Sometimes making bread can seem a little intimidating. That's why I wanted to create a super easy no-knead skillet bread for you, so you can start by making bread without any prior experience. In fact, most of the time I prefer making no-knead skillet bread for breakfast because it's easy, I don't have to knead for ages and the result is a superb crusty exterior which really offers that satisfying crunch.
The difference between no-knead skillet bread and a simple baked bread or a herbed bread is that you just need to combine the ingredients and mix them with a wooden spoon until just about combined, versus kneading the dough to activate the gluten. Also, unlike our twisted bread recipe, this artisanal no-knead skillet bread can't really be shaped in anything else but a ball. However, rather than getting that soft interior, you will enjoy a completely different consistency, a lot "breadier", more wholesome and a crispy, golden crust.
Where did no-knead skillet bread come from?
No-knead bread is as old as flour and beer. Written references date as far back as The Compleat Housewife by Eliza Smith (1739).
There is evidence which suggests that no-knead bread was first invented by a California baker sometimes in 1999, however there are other notes from different authors which suggest this method was practised before the 1990s in Italy.
In this recipe we are loosely following the method created by New York baker Jim Lahey in his book My Bread. Lahey was praised by the New York Times food columnist Mark Bittman saying that his bread was light, had a great crumb and a crackling crust.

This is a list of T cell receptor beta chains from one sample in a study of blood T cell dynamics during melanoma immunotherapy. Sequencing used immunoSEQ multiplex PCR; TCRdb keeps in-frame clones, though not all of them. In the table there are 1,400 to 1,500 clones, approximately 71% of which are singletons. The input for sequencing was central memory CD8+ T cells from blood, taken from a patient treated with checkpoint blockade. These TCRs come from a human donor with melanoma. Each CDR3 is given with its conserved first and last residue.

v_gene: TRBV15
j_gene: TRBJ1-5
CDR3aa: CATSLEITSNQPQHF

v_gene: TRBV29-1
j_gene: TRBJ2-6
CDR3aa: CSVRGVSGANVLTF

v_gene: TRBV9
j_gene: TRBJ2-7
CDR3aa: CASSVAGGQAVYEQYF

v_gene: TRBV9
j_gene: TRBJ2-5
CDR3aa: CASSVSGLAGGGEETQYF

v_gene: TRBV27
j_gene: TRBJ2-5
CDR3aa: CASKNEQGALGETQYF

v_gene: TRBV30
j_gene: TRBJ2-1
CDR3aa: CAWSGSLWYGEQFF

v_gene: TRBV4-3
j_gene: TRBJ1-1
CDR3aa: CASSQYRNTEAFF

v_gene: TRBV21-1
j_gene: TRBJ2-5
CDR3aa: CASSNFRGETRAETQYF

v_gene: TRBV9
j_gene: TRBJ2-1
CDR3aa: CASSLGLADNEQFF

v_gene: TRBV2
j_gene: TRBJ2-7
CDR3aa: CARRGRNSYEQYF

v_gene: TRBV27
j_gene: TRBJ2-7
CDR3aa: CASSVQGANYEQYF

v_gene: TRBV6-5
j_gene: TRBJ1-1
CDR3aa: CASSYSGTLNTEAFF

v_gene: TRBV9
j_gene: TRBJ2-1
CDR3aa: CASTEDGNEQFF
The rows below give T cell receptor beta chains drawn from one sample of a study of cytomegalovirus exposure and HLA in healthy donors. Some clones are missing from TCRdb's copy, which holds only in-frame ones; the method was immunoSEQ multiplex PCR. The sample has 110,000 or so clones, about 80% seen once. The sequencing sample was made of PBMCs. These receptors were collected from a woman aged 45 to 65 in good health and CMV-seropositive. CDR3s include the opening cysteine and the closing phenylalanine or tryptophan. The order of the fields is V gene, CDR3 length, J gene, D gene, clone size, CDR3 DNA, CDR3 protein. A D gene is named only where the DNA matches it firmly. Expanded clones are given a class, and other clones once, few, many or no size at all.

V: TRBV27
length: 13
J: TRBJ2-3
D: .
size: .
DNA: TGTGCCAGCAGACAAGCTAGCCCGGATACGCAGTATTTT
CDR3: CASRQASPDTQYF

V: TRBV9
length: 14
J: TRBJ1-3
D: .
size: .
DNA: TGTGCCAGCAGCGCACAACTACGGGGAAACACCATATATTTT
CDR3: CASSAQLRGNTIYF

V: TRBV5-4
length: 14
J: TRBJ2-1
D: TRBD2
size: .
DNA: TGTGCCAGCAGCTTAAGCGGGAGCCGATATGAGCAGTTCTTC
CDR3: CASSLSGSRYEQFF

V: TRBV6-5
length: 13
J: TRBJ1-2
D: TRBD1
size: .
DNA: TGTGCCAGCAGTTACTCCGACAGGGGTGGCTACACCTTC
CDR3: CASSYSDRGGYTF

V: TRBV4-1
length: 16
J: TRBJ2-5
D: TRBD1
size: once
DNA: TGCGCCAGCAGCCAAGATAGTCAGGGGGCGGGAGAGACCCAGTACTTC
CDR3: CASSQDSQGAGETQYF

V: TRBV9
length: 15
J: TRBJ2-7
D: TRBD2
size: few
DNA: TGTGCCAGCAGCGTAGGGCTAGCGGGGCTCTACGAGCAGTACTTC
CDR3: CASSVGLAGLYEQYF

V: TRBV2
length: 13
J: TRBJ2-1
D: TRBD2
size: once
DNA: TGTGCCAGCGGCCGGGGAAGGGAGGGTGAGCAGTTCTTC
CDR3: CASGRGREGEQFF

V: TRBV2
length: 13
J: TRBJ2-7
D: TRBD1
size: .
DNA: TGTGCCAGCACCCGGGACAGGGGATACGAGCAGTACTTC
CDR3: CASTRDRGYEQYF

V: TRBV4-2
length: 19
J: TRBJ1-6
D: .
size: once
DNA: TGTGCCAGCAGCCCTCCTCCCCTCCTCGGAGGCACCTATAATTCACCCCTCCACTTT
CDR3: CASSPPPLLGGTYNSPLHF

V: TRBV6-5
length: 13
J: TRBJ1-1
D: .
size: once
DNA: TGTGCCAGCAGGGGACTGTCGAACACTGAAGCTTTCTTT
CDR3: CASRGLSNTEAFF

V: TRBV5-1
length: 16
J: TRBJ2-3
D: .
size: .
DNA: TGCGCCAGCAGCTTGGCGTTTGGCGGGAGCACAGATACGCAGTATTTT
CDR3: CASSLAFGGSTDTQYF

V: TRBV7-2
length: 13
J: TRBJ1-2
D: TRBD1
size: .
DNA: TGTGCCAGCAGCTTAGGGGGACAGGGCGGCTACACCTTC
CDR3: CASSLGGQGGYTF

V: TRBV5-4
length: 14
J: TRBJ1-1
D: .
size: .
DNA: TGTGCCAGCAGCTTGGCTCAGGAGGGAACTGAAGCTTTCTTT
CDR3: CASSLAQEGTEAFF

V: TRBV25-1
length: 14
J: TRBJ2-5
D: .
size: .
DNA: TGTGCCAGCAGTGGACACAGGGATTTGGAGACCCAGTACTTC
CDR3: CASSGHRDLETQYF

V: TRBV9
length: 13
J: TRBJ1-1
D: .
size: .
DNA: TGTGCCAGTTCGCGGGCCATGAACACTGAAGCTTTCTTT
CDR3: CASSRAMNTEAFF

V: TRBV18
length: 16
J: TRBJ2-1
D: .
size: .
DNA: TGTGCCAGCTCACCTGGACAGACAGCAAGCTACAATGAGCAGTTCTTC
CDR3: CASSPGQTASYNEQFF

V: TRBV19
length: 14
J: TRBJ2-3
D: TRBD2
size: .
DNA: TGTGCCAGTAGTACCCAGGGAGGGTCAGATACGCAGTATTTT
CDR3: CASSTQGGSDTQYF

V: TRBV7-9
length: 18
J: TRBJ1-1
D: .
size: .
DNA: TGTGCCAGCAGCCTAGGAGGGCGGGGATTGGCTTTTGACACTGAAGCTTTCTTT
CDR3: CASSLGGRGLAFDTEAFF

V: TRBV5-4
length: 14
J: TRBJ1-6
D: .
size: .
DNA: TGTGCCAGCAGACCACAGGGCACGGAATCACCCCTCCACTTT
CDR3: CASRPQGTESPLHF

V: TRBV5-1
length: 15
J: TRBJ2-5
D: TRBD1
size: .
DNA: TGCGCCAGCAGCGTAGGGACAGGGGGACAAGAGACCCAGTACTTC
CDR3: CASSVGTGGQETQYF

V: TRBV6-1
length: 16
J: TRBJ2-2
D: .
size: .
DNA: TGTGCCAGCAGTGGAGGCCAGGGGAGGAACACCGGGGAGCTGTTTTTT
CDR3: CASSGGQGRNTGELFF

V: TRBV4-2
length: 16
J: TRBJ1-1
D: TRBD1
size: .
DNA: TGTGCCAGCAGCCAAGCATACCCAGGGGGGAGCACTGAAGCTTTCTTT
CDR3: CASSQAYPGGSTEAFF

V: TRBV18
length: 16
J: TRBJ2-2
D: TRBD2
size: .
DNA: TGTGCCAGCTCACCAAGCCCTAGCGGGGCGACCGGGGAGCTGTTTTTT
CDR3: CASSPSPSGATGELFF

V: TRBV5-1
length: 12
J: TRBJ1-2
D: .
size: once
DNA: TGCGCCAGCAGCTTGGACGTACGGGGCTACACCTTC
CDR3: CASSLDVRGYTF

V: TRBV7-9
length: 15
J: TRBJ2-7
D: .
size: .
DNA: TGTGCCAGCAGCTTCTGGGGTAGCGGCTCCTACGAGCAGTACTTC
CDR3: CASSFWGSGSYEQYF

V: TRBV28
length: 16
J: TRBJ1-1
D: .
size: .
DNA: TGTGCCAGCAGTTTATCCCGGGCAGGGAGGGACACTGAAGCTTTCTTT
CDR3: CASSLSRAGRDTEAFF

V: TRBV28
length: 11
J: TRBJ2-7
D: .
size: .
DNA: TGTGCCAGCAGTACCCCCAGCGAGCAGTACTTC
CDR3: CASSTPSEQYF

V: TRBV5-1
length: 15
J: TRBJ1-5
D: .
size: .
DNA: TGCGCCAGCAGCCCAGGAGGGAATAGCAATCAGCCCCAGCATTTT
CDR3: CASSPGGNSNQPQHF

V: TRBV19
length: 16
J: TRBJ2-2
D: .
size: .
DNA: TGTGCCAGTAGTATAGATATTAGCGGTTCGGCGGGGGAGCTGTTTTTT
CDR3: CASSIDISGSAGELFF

Lahey method uses a long rise instead of kneading to essentially align the dough's gluten molecules. It's actually, incredibly interesting that bakers don't just engage in the art of making bread, but take the science of it into account too. Baking is art and science combined to yield the most incredible baked delights.
How to make a no-knead skillet bread
This recipe is incredibly easy to replicate and do. You will need 3 cups of bread flour, 1 1/2 cups of water, 1 1/2 teaspoons salt, 1 sachet (7g) instant yeast and a little oil.
Mix the dry ingredients in a large bowl, then add the water. Using a wooden spoon (or the end of the wooden spoon if it's easier) and gently combine all ingredients. You should not over-do this. Make sure the ingredients are just about combined. You will know when it's done when the dough starts to sort of stick to the bowl a little.
Cover and let it proof for 8-24 hours. I like to proof my dough for about 12 hours. This seems to be my optimum time.
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Drizzle a little oil in a different bowl. Dust some flour on a work surface. Scrape the proofed dough onto the floured surface and add a little more flour on top of the dough. Using a plastic scraper, simply fold the dough until you get a ball shape. Transfer the dough to the lightly oil bowl and proof for another 1.5-2 hours.
To bake the bread you will need a super hot oven and a super hot skillet. So preheat the oven at least 30 minutes before baking the bread, with the skillet in the centre of the oven. Set the temperature of the oven to 450F / 230C. Carefully remove the super-hot skillet from the oven. Transfer the dough on top of the skillet and using s scissors you can score the dough.
Bake in the skillet, in the centre of the oven for about 30-35 minutes. The result should be a golden crust with a hollow-sounding interior.
This recipe has been developed entirely by Yuzu Bakes. Any resemblance with other recipes is purely coincidental.